Date: Tue, 13 Apr 93 12:45:18 PDT
Subject: Da Buk
From: bostic@vangogh.CS.Berkeley.EDU (Keith Bostic)
By R.J. Heathorn (* PUNCH, May 9, 1962)
A new aid to rapid--almost magical--learning has made its appearance.
Indications are that if it catches on all the electronic gadgets will be
so much junk.
The new device is known as Built-in Orderly Organized Knowledge. The
makers generally call it by its initials, BOOK.
Many advantages are claimed over the old-style learning and teaching aids
on which most people are brought up nowadays. It has no wires, no electric
circuit to break down. No connection is needed to an electricity power
point. It is made entirely without mechanical parts to go wrong or need
Anyone can use BOOK, even children, and it fits comfortably into the hands.
It can be conveniently used sitting in an armchair by the fire.
How does this revoluntionary, unbelievably easy invention work? Basically
BOOK consists only of a large number of paper sheets. These may run to
hundreds where BOOK covers a lengthy programme of information. Each sheet
bears a number in sequence, so that the sheets cannot be used in the wrong
To make it even easier for the user to keep the sheets in the proper order
they are held firmly in place by a special locking device called a "binding".
Each sheet of paper presents the user with an information sequence in the
form of symbols, which he absorbs optically for automatic registration on
the brain. When one sheet has been assimilated a flick of the finger turns
it over and further information is found on the other side.
By using both sides of each sheet in this way a great economy is effected,
thus reducing both the size and cost of BOOK. No buttons need to be
pressed to move from one sheet to another, to open or close BOOK, or to
start it working.
BOOK may be taken up at any time and used by merely opening it. Instantly
it is ready for use. Nothing has to be connected up or switched on. The
user may turn at will to any sheet, going backwards or forwards as he
pleases. A sheet is provided near the beginnning as a location finder
for any required information sequence.
A small accessory, available at trifling extra cost, is the BOOKmark. This
enables the user to pick up his programme where he left off on the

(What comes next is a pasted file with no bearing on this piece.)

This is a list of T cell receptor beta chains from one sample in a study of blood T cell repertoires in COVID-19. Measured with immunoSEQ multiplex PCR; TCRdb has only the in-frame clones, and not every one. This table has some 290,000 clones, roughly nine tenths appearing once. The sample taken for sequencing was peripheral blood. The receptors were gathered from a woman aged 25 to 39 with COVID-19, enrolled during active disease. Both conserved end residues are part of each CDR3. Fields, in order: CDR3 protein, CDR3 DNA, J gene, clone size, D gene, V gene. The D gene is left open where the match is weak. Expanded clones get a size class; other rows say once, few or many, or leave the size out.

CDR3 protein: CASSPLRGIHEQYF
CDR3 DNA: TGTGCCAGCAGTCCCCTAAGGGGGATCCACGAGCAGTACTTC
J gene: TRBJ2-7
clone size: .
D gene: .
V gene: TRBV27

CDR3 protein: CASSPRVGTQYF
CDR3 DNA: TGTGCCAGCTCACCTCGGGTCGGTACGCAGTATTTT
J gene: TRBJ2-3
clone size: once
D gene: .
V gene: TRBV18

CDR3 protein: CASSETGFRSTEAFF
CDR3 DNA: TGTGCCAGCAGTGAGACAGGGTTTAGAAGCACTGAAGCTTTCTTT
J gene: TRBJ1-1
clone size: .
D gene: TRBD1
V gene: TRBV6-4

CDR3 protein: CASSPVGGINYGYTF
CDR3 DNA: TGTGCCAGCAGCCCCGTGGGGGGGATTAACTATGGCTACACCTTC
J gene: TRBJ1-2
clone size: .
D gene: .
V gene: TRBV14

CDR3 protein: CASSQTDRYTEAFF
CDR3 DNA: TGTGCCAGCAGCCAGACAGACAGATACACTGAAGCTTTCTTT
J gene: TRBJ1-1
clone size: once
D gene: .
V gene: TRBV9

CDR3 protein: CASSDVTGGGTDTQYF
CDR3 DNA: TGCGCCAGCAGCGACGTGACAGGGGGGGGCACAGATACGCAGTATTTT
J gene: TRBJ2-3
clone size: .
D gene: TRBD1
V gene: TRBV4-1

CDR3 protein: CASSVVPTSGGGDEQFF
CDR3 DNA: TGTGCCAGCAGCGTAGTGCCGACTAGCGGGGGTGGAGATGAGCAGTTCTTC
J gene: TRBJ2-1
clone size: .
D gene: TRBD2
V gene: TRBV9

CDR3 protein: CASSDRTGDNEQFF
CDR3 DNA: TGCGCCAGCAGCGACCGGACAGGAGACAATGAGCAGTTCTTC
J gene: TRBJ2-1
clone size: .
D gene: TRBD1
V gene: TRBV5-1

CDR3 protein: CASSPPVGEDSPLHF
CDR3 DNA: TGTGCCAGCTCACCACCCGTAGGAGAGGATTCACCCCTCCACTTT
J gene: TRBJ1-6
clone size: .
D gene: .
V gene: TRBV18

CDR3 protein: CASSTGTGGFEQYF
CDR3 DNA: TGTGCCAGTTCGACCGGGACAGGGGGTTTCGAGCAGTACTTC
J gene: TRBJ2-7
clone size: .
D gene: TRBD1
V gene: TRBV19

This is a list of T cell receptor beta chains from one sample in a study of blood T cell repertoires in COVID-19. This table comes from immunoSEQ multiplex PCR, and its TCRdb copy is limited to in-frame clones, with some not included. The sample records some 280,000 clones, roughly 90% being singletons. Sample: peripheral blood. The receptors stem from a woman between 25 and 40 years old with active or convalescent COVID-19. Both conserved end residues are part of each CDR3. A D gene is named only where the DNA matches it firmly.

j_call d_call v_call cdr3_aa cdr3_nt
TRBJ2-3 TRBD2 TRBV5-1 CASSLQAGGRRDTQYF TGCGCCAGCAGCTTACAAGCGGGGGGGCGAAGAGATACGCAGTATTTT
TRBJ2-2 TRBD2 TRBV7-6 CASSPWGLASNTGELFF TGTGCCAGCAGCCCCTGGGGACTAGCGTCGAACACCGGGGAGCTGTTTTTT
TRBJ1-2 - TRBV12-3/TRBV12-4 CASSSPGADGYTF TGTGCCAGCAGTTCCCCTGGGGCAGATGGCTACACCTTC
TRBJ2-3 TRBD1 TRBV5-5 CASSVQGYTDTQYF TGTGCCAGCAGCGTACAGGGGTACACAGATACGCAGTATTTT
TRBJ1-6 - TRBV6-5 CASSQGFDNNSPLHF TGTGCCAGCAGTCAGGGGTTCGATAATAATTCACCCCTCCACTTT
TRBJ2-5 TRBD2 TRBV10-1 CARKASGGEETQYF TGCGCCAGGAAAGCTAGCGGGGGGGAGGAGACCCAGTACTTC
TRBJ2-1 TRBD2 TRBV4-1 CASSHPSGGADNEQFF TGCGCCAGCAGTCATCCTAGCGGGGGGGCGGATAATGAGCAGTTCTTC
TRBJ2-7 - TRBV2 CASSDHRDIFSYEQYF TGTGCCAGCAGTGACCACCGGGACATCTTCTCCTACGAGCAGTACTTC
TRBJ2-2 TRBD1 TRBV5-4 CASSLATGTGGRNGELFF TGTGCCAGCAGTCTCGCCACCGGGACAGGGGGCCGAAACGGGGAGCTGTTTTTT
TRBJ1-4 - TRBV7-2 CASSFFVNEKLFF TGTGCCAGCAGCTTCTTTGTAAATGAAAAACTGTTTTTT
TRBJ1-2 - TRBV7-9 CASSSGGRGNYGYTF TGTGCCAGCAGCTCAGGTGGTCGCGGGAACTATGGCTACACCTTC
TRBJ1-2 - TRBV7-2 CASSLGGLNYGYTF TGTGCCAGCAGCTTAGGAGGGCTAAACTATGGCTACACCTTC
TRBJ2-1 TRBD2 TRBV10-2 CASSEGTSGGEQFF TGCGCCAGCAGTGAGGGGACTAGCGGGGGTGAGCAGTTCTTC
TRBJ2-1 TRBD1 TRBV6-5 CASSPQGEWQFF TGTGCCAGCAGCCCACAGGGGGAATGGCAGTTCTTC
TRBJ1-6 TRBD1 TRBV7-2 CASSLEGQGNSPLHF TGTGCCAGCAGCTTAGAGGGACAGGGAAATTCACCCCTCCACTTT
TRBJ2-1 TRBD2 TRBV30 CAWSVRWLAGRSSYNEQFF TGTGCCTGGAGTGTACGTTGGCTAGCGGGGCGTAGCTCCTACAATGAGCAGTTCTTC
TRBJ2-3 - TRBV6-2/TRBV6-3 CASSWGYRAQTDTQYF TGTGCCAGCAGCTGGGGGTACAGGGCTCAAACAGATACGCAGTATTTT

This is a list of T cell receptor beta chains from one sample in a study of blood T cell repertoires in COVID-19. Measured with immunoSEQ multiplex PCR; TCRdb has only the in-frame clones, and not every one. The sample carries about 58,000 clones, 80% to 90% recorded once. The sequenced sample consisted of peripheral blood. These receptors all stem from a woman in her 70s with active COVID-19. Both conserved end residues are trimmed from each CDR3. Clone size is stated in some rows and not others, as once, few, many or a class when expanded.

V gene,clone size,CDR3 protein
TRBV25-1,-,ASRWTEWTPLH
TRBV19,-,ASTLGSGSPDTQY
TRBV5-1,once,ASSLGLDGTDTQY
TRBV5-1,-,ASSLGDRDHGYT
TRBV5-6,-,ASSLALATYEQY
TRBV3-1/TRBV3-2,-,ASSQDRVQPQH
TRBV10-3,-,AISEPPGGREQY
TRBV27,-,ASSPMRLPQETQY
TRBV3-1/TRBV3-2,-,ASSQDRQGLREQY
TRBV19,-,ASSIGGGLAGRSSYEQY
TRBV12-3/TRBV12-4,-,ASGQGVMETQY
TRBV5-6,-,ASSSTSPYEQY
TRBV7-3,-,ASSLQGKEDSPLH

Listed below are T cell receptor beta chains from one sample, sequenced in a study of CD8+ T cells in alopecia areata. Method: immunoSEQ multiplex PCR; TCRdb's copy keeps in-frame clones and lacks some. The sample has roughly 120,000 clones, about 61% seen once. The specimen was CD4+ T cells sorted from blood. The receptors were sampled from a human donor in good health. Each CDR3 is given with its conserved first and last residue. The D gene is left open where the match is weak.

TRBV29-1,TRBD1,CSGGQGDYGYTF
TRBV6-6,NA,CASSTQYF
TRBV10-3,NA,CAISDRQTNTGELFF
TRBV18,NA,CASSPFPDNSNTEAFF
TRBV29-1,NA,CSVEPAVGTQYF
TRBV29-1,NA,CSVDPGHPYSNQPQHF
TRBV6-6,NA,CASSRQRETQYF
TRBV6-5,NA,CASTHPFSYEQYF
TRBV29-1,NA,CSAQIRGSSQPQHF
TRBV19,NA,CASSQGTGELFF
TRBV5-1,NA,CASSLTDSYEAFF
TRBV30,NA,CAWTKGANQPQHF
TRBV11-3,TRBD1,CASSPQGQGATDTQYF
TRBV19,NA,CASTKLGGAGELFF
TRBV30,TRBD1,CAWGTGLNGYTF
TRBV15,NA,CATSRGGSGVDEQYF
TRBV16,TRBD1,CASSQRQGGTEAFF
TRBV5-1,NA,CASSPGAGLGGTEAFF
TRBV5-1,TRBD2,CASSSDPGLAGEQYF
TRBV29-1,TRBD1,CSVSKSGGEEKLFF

previous learning session. BOOKmark is versatile and may be used in any
The initial cost varies with the size and subject matter. Already a vast
range of BOOKs is available, covering every conceivable subject and
adjusted to different levels of aptitude. One BOOK, small enough to be
held in the hands, may contain an entire learning schedule.
Once purchased, BOOK requires no further upkeep cost; no batteries or
wires are needed, since the motive power, thanks to an ingenious device
patented by the makers, is supplied by the brain of the user.
BOOKs may be stored on handy shelves and for ease of reference the
programme schedule is normally indicated on the back of the binding.
Altogether the Built-in Orderly Organized Knowledge seems to have great
advantages with no drawbacks. We predict a big future for it.
A Boss' response:
BOOK* does not, in spite of the claims, seem "to have great advantages
with no drawbacks". Soon, it probably won't even be legal. Consider:
"It can be conveniently used sitting in an armchair by the fire." Being
paper, it might burn in the fire. Probably fire laws in most locations
wouldn't allow its use there. Worse, such a device, which encourages
close proximity of the user to fire, will be outlawed by OSHA's request.
"Each sheet bears a number in sequence, so that the sheets cannot be used
in the wrong order." How quaint; to think that the programmer (author)
would be allowed to turn over such an important task to the user!
"cannot" is clearly misuse; any user could incorrectly turn to the wrong
page. A proper user interface might correct that, of course, such as
requiring that each sheet be torn off to expose the next. This is a clear
conflict with "The user may turn at will to any sheet, going backwards or
forwards as he pleases." And "BOOKs may be stored on handy shelves and
for ease of reference". The user interface obviously needs more work
before such a system can be practical.
"the motive power -- is supplied by the brain of the user". Clearly, the
inventors have not examined recent trends. No serious person would
suggest even expecting a "user" to have a brain present, much less to use
it so continuously.
I'd suggest the inventors return to their consoles and do a thorough
associative search of various data banks, like the rest of us, and forget
© 1993 Peter Langston